The Apple

Advice Column

Hello friend,

How did I find myself sobbing in the back of a New York City taxi, Friend?

Just a few months earlier I’d moved across the country from San Diego to do an internship.

It took adjusting to get used to city life, winter weather, navigating public transportation, and living in a place I didn’t know anyone. But the biggest shock was the cultural difference between my family’s business where I’d been working and the vibe on Wall Street.

On my first day on the job, I was told to report to the woman who would be my boss. When I knocked on Julie’s door she glanced up and said, “What?” in an irritated tone. When I’d then introduced myself, she answered, “I don’t have time for this bull sh*t. Go sit in Office 3.”

That was emblematic of how my time at the bank had gone. I was shuffled around and tried to stay out of the way. While I wanted to be useful and to prove to myself I could “make it,” I lacked the skills and the insight to figure out how. I gave that job a lot of power to dictate how I felt about myself. In retrospect, far more than it deserved. 

But at the time I felt like I’d jumped into the deep end and I was sinking.

The morning that I broke down in a stranger’s cab, I was supposed to meet a team of analysts from my department, along with the CEO of the whole company, at the train station where we’d all depart for a meeting in Delaware. I was holding everyone’s tickets. 

When I got to Grand Central Station and couldn’t find the track number for our train, I found out the station I was supposed to be at was Penn Station.

Panicked, I ran to the street, got in a taxi, and asked the driver to hurry to Pennsylvania Station. The train was going to leave in 10 minutes. I had everyone’s tickets, and I was once again messing up.

The driver, a middle-aged man with a big turban and a heavy accent, shrugged apologetically and told me we could not make it across town in traffic in that amount of time.

With that news, the frustration, sadness, embarrassment, and fear that had built up over the past months welled up. Without anything to slow it down, it expelled itself through untamed tears.

The driver watched me through the rearview mirror. I imagine he hadn’t had many hysterical 22-year-olds in the back of his car. He stayed frozen still for a while and waited.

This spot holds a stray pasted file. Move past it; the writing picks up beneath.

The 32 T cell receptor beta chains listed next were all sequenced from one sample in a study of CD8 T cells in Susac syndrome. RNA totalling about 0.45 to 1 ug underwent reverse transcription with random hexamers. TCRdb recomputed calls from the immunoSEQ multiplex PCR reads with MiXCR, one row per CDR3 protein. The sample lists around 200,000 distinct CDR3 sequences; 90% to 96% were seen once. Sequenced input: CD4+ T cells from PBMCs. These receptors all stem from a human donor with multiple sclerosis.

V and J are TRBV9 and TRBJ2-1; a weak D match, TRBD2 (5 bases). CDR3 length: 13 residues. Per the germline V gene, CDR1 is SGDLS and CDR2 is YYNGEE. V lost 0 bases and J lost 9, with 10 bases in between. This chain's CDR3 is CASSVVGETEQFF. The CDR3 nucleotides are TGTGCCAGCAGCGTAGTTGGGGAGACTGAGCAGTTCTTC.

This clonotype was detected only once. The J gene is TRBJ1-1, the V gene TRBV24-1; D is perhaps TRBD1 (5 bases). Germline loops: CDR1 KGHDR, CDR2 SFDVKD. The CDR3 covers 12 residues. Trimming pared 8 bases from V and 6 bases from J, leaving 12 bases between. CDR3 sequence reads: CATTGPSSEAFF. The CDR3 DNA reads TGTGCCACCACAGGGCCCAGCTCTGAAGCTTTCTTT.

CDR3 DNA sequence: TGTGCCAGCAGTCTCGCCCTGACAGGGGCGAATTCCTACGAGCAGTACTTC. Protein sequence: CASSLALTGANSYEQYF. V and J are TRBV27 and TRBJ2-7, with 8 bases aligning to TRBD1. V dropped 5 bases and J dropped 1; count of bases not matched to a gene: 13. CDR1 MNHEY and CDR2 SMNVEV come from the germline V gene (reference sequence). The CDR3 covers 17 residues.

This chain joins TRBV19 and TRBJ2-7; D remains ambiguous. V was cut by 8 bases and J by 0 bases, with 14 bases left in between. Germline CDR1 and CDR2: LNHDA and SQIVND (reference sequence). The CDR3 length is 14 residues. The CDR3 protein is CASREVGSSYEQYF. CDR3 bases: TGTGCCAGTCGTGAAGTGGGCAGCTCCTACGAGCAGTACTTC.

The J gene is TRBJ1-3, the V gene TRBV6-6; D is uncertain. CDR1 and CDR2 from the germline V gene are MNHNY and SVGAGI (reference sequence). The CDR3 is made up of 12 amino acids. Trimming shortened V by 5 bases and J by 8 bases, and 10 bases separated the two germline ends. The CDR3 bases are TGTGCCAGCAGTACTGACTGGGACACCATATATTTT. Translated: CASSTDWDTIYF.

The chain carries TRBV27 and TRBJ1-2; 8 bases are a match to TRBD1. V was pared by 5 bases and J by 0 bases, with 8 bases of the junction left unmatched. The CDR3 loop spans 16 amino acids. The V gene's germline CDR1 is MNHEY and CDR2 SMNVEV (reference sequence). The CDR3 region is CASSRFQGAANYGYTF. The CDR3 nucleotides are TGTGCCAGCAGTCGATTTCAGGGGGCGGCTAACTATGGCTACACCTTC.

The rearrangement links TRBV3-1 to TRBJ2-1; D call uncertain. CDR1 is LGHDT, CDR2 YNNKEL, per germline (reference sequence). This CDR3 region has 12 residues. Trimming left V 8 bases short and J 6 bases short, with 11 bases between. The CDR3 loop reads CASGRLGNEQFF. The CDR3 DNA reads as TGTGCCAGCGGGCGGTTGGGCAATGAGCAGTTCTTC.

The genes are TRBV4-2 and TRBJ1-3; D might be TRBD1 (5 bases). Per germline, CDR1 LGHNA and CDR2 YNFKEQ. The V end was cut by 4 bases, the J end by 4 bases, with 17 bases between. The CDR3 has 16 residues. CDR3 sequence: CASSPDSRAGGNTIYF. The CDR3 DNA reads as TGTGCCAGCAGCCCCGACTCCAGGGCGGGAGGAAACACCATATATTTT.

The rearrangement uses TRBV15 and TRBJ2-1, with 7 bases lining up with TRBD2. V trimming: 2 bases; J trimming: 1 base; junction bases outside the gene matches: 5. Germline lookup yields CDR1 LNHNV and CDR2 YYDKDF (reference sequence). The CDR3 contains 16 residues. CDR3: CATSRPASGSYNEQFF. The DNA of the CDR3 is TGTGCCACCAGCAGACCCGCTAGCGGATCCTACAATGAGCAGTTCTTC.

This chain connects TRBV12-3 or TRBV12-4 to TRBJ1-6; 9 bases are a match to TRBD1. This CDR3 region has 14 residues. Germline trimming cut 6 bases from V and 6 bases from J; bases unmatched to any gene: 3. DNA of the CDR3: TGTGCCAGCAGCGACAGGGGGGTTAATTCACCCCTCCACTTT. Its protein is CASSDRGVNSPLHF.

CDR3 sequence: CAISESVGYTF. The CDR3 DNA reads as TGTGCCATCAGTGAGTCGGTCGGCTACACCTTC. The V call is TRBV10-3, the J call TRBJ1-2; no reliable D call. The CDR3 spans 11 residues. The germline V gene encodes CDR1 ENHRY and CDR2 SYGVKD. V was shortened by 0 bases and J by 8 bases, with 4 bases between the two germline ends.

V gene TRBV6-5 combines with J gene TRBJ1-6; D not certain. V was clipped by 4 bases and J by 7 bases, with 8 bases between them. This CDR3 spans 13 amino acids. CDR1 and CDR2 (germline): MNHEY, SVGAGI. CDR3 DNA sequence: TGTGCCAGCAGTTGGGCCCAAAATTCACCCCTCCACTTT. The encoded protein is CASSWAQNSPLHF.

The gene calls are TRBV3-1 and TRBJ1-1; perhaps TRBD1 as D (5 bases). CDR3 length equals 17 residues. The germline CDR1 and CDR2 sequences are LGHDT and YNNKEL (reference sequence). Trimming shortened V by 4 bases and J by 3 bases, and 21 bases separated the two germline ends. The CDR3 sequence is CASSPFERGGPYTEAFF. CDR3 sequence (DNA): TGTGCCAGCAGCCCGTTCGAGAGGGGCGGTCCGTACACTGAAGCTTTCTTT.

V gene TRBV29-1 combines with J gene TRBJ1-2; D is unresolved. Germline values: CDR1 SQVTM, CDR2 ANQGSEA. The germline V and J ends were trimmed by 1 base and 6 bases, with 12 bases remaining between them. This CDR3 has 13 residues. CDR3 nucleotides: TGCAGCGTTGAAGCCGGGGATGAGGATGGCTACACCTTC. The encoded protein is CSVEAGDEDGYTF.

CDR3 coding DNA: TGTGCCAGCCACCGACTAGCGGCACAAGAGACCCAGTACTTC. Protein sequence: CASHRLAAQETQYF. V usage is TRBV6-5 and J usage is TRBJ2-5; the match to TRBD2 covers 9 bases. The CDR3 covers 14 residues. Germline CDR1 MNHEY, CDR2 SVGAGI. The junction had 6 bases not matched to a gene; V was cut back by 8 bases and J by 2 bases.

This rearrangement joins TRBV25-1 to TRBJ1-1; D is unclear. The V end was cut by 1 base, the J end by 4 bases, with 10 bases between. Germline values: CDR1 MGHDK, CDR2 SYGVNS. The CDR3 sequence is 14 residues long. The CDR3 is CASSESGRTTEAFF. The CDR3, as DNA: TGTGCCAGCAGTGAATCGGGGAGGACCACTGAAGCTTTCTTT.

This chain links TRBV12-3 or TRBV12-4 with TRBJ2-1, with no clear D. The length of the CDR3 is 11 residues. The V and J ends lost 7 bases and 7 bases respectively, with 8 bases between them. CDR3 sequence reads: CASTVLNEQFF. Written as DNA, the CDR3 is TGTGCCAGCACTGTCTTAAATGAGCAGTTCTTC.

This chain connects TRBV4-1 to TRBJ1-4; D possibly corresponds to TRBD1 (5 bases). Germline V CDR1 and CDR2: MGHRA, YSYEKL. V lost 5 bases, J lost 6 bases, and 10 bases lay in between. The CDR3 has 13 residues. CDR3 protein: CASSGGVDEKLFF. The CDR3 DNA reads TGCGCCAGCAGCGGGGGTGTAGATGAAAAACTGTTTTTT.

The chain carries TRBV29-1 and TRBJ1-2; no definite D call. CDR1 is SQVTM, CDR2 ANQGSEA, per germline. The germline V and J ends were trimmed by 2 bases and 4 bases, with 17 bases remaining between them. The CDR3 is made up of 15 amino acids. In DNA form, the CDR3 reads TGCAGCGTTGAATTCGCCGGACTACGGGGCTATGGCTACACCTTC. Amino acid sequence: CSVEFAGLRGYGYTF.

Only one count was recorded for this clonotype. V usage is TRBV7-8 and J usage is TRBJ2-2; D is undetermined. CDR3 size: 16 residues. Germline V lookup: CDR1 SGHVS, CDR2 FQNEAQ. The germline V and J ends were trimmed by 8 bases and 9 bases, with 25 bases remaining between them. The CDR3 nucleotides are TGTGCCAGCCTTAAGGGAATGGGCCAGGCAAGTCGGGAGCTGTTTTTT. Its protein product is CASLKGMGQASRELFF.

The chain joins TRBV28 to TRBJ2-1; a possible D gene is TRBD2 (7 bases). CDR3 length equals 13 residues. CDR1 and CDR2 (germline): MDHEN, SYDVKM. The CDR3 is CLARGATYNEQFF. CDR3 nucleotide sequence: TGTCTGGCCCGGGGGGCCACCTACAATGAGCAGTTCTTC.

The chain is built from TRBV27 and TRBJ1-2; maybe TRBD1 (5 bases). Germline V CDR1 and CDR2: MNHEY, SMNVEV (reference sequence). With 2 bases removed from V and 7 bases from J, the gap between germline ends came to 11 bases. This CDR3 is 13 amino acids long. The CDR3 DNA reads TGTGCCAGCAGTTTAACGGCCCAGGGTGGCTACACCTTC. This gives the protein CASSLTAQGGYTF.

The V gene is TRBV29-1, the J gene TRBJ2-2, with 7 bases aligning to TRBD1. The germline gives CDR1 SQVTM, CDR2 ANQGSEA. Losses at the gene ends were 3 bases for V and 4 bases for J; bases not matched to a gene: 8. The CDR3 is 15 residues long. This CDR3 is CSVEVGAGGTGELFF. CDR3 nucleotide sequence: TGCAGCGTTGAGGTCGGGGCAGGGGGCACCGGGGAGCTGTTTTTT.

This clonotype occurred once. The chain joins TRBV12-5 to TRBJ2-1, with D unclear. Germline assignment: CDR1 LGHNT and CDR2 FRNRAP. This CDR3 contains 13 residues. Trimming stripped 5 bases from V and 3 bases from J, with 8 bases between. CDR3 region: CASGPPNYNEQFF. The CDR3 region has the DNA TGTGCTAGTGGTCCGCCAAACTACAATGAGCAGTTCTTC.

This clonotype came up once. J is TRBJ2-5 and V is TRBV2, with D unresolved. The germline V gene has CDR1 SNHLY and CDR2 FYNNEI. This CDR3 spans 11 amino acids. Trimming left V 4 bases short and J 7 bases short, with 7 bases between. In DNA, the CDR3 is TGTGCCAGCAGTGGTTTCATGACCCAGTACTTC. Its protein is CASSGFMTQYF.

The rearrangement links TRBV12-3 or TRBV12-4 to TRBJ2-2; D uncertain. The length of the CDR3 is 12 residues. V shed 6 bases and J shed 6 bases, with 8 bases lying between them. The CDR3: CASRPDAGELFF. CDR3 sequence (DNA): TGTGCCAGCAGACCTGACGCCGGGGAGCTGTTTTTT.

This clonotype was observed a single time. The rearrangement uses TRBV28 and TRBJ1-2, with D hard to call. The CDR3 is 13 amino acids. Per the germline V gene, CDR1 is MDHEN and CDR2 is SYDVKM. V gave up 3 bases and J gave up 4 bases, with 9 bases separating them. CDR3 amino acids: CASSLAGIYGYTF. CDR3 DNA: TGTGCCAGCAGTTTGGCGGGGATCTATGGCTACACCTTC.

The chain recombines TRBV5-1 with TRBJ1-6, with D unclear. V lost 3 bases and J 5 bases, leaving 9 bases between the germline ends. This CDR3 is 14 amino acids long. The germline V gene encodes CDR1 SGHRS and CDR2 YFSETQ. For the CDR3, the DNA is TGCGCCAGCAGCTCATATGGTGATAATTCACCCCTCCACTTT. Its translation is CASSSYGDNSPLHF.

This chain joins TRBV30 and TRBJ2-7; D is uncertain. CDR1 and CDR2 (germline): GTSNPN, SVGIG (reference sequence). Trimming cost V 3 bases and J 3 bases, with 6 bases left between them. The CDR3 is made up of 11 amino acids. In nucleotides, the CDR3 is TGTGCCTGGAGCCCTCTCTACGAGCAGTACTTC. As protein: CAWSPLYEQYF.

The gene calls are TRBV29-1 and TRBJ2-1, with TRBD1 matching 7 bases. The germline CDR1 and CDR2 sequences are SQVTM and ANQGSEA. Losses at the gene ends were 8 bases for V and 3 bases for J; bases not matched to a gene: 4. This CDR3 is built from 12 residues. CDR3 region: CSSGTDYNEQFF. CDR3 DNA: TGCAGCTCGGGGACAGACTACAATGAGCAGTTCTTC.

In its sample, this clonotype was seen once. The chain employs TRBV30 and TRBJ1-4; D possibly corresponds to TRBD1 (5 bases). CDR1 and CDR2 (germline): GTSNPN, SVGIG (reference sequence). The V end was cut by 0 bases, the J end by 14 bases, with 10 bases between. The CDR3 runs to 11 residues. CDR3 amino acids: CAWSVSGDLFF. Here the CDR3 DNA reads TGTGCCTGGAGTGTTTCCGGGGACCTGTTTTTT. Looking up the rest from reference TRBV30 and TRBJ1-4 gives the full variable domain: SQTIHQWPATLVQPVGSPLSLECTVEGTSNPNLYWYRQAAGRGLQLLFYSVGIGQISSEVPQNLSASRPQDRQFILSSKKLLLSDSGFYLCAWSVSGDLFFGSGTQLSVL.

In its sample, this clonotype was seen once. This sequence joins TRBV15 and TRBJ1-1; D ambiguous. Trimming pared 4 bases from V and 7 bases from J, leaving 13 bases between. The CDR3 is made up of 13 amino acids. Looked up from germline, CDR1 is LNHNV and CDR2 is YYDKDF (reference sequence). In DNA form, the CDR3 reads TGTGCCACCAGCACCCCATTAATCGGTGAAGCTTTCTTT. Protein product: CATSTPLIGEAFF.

Then, as I tried to compose myself, he released his seat belt, reached way across the passenger seat into a tattered satchel, pulled out his brown lunch bag, and removed something.

In the space between the steering wheel and the security glass, he contorted his body to turn around and face me. He reached his arm through a small opening in the plexiglass meant to exchange money. Then, without saying a word, he handed me his apple.

This stranger who had come from a country far from mine, this driver who had no idea what it was like to be a 22-year-old girl on Wall Street, this man who didn’t know why I was crying in his cab, had so much compassion that he wanted to comfort me so he gave me what he had. In doing so, he showed me he cared.

“Thank you,” I said, simultaneously shocked and heart-warmed.

At that moment I felt that even in that big, crowded, city run by competitive people, where I had felt all alone, there was humanity. 

I have been given many beautiful and generous things in my lifetime, like the special watch my grandparents gave me on my sixteenth birthday. But among the most priceless things I’ve ever received is that red apple that the man in the turban pulled out of his lunch bag.

I bet you’ve metaphorically given away more apples than you realize. I’m sure there have been times that you flashed a smile at someone who was feeling a bit down, and it raised their spirits. I can bet you have held the door open for a stranger who was feeling invisible that day and you let them know you saw them. You have probably given a sincere compliment to someone who walked a little taller afterward.  

I want to say to you, KEEP IT UP! What you are doing matters. Every day the “apples” you give away remind someone that there is kindness in the world. You are giving them a priceless treasure!

With love,

Lisa

P.S. Would you prefer to listen or watch rather than read? Click here for an audio version, or click here for a video version of this email!

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